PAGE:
The ghost in Hamlet is the impetus for all the action of the story. Without the ghost’s involvement, Hamlet would not have known about Claudius murdering the old king and would not have felt the need for righteous vengeance. The ghost was a brilliant way for Hamlet to learn about his father’s murder, because it also adds some doubt into the story. Hamlet constantly questions whether or not he can trust the ghost, thinking that it could perhaps be a devil instead.
The spirit that I have seen
May be the devil, and the devil hath power
T’assume a pleasing shape. Yea, and perhaps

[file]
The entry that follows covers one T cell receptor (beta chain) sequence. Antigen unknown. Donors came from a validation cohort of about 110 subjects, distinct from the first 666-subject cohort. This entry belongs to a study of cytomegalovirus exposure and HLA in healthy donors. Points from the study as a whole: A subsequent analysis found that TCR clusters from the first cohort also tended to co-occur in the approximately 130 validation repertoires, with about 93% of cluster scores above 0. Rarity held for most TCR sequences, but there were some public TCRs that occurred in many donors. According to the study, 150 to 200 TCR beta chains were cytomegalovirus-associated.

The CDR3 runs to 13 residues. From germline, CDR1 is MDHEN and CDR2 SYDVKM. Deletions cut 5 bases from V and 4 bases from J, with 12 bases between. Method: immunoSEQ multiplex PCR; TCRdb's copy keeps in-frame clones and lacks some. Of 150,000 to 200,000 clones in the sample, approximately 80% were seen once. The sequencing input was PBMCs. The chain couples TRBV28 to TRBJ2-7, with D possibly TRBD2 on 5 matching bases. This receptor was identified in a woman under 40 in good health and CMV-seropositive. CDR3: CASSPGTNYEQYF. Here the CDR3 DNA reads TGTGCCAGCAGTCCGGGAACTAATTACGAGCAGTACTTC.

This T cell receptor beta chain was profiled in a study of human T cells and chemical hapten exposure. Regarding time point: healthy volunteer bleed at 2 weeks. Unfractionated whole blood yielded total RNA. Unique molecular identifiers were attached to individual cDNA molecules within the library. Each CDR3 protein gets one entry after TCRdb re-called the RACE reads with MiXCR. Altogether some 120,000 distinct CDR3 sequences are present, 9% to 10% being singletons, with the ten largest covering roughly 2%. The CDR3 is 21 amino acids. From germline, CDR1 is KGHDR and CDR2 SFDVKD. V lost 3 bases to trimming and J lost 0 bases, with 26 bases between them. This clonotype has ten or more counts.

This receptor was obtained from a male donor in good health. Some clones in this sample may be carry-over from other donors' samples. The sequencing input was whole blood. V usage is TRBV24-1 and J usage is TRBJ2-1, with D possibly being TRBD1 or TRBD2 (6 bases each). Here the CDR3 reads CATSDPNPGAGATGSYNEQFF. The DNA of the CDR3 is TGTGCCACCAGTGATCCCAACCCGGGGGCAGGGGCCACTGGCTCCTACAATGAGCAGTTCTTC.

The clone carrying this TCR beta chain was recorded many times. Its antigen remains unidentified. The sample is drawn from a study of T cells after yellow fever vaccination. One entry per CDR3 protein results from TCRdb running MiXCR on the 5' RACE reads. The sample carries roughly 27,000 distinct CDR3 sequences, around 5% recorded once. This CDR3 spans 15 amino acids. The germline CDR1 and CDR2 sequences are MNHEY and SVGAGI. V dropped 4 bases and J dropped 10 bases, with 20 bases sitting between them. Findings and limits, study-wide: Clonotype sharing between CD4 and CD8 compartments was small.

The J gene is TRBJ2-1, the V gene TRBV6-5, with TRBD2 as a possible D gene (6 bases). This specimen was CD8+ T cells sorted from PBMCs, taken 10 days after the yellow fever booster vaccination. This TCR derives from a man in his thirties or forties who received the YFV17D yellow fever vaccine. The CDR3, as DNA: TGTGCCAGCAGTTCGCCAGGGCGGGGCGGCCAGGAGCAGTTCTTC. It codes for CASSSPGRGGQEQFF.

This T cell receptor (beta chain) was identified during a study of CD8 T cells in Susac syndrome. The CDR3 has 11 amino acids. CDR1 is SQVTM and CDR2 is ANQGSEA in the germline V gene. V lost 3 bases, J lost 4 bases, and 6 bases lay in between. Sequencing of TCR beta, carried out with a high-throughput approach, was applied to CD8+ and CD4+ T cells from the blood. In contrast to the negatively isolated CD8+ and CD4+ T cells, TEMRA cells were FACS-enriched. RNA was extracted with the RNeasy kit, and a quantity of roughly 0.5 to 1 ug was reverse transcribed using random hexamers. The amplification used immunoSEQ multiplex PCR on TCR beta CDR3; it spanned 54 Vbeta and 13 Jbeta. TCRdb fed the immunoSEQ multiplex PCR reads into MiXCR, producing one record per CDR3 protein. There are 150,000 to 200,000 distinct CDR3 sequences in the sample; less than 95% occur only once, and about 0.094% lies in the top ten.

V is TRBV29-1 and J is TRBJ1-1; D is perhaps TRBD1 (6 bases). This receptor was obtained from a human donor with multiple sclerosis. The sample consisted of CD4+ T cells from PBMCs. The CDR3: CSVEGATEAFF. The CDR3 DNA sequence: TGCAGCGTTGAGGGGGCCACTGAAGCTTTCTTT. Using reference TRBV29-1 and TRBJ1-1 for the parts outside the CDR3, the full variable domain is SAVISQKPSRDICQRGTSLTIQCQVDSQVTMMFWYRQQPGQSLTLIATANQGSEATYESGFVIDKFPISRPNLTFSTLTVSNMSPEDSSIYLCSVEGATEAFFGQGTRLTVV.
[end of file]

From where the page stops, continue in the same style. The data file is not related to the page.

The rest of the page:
Out of my weakness and my melancholy,
As he is very potent with such spirits,
Abuses me to damn me. (act 2, scene 2)
Audiences are so accustomed to the story of Hamlet that they rarely pause to consider if the ghost could be anything but legitimate. For Hamlet, however, he has a serious question to consider: is it more likely that his uncle murdered his father, that ghosts exist, and that one came to him? Or is it more...
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